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Miami-Dade Commission Takes Up Taxi Reform

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Miami-Dade Commission

Miami-Dade Commission

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David Sutta joined the CBS4 news team in April of 2007. As S...
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MIAMI (CBS4) – Reforms in the county’s ordinances governing for-hire transportation, like taxi cabs and limousines, is being taken up by the Miami-Dade Commission.

On Tuesday, taxi cab drivers packed the commission chambers as four proposals were considered, including one from Mayor Carlos Gimenez.

Gimenez said his Ambassador Cabs Program would reward good drivers and punish those who overcharge or refuse service. The program would require taxis at the airport or sea port to accept credit cards and carry SunPass for tolls. The mayor would also like to see taxi’s outfitted with GPS navigation systems and security cameras.

But the biggest change could be something called Uber, a company that has developed an app that essentially skips the taxi companies.

Need a car? Dial one up on the app and a nearby taxi driver would accept the job.

“This is why this is a good thing. Because we are not living in a dark day. We are living in the day of light. So I support strongly good clean competition,” said Willer Fins-Aime, whose been driver a cab for 17 years.

The concept of drivers becoming their own bosses has pitted the industry against them.

“I suggest that all these people who want something for free get on the American bandwagon which is work for it. There are a lot of people standing in line for free things and I don’t see them getting anything,” said Diego Feliciano with the South Florida Taxicab Association.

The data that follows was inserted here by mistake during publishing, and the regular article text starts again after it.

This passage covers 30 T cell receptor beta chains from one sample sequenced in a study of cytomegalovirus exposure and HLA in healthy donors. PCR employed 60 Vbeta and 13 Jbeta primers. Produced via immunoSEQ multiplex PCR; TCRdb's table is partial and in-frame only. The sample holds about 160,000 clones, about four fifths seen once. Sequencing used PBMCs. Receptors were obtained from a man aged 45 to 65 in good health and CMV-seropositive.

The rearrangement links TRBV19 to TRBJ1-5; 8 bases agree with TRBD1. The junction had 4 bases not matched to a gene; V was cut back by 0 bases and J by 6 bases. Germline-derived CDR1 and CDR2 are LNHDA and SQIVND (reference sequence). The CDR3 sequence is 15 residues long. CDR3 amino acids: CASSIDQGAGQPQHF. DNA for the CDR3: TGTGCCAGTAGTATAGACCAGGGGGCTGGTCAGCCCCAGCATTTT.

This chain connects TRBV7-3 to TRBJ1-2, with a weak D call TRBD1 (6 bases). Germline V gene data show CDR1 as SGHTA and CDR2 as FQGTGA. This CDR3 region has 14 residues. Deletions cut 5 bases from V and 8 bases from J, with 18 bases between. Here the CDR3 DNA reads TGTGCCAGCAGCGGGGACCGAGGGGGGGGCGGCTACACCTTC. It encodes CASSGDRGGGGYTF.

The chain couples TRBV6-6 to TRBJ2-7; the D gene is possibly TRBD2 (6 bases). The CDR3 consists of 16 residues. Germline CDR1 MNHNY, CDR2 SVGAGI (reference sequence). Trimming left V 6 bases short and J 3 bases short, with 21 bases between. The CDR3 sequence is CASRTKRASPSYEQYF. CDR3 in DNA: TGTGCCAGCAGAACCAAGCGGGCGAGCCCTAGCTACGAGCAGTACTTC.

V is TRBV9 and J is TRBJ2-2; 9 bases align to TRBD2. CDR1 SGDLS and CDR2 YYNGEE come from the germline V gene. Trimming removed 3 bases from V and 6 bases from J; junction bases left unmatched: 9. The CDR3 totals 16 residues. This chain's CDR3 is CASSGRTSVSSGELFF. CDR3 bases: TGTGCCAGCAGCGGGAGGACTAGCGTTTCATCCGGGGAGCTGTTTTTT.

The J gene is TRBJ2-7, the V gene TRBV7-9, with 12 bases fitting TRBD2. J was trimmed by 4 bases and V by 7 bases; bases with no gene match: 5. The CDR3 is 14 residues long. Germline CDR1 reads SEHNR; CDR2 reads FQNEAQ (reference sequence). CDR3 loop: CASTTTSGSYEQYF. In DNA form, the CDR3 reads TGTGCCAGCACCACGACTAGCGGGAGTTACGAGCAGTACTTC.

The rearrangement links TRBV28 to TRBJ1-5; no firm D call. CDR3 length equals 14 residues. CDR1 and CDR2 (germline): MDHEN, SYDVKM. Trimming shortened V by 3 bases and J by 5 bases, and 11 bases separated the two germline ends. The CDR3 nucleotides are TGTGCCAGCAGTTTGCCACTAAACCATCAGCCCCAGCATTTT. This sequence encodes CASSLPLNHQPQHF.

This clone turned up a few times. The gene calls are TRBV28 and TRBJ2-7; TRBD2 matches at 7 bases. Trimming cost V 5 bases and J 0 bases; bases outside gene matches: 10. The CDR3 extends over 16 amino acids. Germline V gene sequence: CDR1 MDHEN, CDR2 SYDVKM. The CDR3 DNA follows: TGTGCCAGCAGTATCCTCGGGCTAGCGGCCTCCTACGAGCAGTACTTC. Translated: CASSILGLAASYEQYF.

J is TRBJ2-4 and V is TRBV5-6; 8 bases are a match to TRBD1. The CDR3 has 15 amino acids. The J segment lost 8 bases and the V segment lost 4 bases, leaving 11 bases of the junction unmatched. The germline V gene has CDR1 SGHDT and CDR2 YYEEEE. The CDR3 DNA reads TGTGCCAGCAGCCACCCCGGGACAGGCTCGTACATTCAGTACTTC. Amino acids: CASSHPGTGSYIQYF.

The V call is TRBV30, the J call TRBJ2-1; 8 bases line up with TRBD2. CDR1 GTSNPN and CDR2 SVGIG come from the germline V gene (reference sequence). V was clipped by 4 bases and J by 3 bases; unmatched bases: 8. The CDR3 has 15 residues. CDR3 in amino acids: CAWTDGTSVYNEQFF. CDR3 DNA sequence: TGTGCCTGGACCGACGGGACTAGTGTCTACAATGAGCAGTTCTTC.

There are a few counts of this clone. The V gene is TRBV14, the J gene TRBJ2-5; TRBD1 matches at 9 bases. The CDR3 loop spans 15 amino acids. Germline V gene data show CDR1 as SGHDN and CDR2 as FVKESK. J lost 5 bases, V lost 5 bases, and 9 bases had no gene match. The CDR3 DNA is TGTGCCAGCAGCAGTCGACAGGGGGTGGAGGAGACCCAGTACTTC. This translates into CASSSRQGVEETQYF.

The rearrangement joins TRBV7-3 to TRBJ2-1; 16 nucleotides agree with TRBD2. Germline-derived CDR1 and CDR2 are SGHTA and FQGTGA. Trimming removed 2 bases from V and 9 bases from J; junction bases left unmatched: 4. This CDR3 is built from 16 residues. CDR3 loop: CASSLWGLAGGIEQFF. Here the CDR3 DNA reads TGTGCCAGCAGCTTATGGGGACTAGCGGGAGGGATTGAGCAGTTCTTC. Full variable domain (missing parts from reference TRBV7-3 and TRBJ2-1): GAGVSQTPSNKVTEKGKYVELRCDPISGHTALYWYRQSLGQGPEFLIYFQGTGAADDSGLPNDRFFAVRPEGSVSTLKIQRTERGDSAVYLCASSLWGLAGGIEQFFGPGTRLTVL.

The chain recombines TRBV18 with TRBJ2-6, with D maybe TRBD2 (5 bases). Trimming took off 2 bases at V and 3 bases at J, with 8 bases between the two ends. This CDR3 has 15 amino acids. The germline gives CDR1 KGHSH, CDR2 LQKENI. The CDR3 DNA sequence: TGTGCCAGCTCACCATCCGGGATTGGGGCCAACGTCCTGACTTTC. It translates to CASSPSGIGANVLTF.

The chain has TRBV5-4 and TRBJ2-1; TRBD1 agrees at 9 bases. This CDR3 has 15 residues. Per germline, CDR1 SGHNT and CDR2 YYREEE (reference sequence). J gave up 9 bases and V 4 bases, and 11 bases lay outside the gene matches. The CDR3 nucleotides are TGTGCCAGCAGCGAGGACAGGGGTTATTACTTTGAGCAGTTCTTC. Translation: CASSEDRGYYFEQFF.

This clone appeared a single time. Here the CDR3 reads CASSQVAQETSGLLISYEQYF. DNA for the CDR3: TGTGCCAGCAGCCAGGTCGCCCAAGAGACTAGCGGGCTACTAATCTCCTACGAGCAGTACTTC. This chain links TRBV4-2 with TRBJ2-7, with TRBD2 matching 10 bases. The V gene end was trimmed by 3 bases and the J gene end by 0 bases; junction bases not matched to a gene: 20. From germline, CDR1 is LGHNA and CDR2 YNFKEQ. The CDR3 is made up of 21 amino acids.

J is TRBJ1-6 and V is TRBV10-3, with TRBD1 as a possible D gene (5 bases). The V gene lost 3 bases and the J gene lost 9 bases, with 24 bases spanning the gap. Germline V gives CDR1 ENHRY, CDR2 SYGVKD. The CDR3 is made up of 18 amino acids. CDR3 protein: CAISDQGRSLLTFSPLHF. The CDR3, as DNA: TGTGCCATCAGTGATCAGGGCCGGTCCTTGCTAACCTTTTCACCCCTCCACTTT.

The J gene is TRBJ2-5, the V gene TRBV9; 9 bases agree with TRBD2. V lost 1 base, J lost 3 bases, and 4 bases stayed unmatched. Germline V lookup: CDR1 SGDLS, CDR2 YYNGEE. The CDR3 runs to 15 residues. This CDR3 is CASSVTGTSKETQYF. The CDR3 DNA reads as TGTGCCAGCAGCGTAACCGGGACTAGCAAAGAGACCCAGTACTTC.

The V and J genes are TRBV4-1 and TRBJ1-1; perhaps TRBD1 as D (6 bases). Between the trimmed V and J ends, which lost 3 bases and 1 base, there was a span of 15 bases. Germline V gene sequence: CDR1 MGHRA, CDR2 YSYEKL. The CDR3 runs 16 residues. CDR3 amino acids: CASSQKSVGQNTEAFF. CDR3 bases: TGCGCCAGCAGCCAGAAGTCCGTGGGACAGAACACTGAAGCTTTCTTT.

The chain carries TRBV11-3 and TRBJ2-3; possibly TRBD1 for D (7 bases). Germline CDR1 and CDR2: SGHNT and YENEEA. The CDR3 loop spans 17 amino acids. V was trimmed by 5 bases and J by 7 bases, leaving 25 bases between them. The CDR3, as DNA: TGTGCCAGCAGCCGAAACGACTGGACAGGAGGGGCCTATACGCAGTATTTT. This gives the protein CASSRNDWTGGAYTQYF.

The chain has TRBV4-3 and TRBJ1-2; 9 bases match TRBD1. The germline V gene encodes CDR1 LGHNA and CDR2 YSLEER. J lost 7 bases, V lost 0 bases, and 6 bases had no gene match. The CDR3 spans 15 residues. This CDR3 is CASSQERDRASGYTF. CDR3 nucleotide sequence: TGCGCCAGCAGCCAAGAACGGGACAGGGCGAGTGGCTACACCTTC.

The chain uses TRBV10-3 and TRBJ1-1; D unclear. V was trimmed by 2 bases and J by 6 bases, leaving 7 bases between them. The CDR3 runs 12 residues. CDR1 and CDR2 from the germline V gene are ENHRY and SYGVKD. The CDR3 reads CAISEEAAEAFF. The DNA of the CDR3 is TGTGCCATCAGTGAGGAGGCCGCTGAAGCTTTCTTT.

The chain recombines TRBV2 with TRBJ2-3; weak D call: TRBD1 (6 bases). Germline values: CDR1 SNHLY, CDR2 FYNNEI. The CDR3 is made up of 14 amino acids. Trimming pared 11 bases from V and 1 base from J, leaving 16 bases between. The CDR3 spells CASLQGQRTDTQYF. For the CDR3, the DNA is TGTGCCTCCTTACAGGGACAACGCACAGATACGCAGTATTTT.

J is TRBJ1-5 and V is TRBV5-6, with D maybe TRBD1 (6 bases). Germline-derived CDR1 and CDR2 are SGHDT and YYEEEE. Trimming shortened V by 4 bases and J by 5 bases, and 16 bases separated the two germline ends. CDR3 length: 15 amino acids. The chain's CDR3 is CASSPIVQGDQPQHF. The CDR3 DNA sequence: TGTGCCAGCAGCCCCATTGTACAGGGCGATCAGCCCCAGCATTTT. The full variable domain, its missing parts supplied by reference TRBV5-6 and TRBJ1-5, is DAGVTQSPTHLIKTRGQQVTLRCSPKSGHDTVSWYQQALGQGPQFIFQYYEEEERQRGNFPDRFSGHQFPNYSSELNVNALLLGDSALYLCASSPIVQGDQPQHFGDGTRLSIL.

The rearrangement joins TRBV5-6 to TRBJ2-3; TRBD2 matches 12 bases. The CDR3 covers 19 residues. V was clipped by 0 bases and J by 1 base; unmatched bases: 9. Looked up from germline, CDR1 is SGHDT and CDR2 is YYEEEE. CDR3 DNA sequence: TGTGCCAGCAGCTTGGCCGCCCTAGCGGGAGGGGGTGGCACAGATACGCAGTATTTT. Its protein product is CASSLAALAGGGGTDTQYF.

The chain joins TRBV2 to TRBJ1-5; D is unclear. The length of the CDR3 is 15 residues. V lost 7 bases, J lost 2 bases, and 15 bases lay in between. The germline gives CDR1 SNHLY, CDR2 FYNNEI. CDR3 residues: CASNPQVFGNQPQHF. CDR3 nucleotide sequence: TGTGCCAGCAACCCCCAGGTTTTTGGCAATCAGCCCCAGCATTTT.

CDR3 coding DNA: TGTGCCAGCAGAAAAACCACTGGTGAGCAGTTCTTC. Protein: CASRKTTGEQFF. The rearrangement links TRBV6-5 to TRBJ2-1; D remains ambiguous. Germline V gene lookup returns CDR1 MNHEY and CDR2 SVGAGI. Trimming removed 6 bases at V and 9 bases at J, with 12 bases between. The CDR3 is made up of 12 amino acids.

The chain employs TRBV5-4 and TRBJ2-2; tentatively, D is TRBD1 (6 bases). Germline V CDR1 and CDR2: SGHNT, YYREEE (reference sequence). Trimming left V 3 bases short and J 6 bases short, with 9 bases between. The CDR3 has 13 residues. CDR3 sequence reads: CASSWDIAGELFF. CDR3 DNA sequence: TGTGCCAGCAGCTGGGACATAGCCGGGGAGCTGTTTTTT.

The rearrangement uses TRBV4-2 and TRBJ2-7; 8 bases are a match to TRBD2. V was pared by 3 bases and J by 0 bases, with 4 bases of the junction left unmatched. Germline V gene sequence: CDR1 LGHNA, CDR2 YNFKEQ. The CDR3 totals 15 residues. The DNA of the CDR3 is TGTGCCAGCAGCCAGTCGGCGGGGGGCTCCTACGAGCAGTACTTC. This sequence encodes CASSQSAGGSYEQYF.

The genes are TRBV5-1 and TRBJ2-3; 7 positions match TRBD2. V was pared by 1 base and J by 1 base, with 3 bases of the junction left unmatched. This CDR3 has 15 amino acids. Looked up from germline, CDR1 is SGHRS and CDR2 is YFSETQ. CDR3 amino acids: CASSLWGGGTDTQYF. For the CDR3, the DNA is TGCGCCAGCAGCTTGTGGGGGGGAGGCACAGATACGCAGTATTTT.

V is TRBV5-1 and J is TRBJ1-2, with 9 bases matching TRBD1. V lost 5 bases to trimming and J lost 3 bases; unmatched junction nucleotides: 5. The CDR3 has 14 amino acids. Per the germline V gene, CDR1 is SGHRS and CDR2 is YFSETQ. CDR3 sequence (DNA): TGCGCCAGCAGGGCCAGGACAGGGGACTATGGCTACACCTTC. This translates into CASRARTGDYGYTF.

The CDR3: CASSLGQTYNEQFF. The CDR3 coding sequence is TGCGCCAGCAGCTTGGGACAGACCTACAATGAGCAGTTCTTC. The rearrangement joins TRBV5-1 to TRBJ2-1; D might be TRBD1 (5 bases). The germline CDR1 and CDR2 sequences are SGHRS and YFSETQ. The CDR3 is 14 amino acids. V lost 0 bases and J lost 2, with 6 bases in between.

The association believes opening up competition would lead to a host of problems for customers.

“If there are too many cabs then there is not enough fares and there is price gouging and a lot of other things that happen. So we try to make it a fair system, where there is enough cabs to service the customer,” said Feliciano.

Drivers contend it would make their job safer.

“I was robbed by a gun and I was shot. I was shot in the hand,” said Fins-Aime.

With the app, both passengers and drivers would know each other.

“If you can do good, it doesn’t matter. Who ever comes, whoever is leaving, it doesn’t matter. We want the competition, because without competition there is nothing,” said Fins-Aime.

In Miami Dade the drivers pay a daily fee to the taxi companies to drive. So before they start they are in the hole typically $150 to $200. By their math, a full day works out to $4 an hour.

The taxi cab drivers want to be owner/operators instead of cab companies running the show.

“Why should a person that is not even a cab driver own a permit. They are sitting at home making money,” said Jose Dominguez. “Me as a cab driver I have to beg someone to let me drive. And I already have a license.”

Cab drivers are offering to pay an annual $6,000 fee to the county which would total around $30 million every year. In return, the driver would own their cab and make a living wage. It’s a win-win by their account.

“That’s the American Dream. We all want to be our own boss,” said Dominguez.

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